The FBI has cracked open its file on Whitney Houston , revealing cases involving an obsessed fan and an alleged extortion plot. The 128-page document, now available on the FBI website , outlines federal investigations into threats made against Whitney between 1988 and 1999.
Among the documents are several pieces of fan mail. That includes a bundle of letters from an unnamed Vermont man who, in the late '80s, reached out to Whitney as well as her family and others in her inner circle. In a note addressed to an unnamed recipient, the writer expresses his deep feelings for Whitney. "When I first fell in love with Miss Whitney I tried to ignore what I felt towards her," he writes, adding that he started sending letters and even when he tried to stop, could not.
He describes handing over dozens of letters to Whitney's father, and explains that he's desperate to know whether she's received the notes. Perhaps most alarming is the man's admission that he's gotten "desperate and mad," and "it scares me that I might come up with some crazy or stupid or really dumb idea...." An FBI agent writes that one of the man's ideas included going on a national talk show and professing his love for Whitney, but for fear that it would hurt Whitney's reputation, he decided not to. He was not charged in the case.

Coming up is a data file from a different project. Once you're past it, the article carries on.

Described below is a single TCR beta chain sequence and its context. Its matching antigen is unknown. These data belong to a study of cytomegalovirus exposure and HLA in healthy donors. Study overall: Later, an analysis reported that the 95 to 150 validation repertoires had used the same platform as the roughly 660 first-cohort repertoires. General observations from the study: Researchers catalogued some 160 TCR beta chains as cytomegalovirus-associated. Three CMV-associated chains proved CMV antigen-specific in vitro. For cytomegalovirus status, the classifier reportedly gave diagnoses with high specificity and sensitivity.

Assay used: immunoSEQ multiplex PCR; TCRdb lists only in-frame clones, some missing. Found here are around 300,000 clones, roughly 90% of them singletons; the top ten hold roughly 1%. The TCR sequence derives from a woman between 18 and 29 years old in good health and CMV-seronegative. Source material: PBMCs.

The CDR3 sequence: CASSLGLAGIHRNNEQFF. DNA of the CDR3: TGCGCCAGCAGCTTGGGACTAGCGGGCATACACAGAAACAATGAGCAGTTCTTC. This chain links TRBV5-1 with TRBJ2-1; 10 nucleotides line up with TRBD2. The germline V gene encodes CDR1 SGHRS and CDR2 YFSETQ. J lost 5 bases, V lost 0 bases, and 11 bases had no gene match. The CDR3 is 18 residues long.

As for the case involving possible extortion, the FBI files reveal that an attorney for an unidentified woman sent a letter to Whitney and her father, claiming that his client would expose "certain details" of Whitney's private life to the public unless the singer coughed up $100,000. That number was upped to $250,000 in another letter, in which the attorney said his client would sign a confidentiality agreement, promising not to reveal details of Whitney's "romantic relationships."
The FBI determined that the woman's request for money in exchange for keeping quiet was not criminal. In fact, the records show that Whitney explained that she had, in fact, confided in the woman, but that she wasn't sure what the woman might reveal. Other documents show that the woman eventually did sign a confidentiality agreement, but it's unclear how much she was paid.
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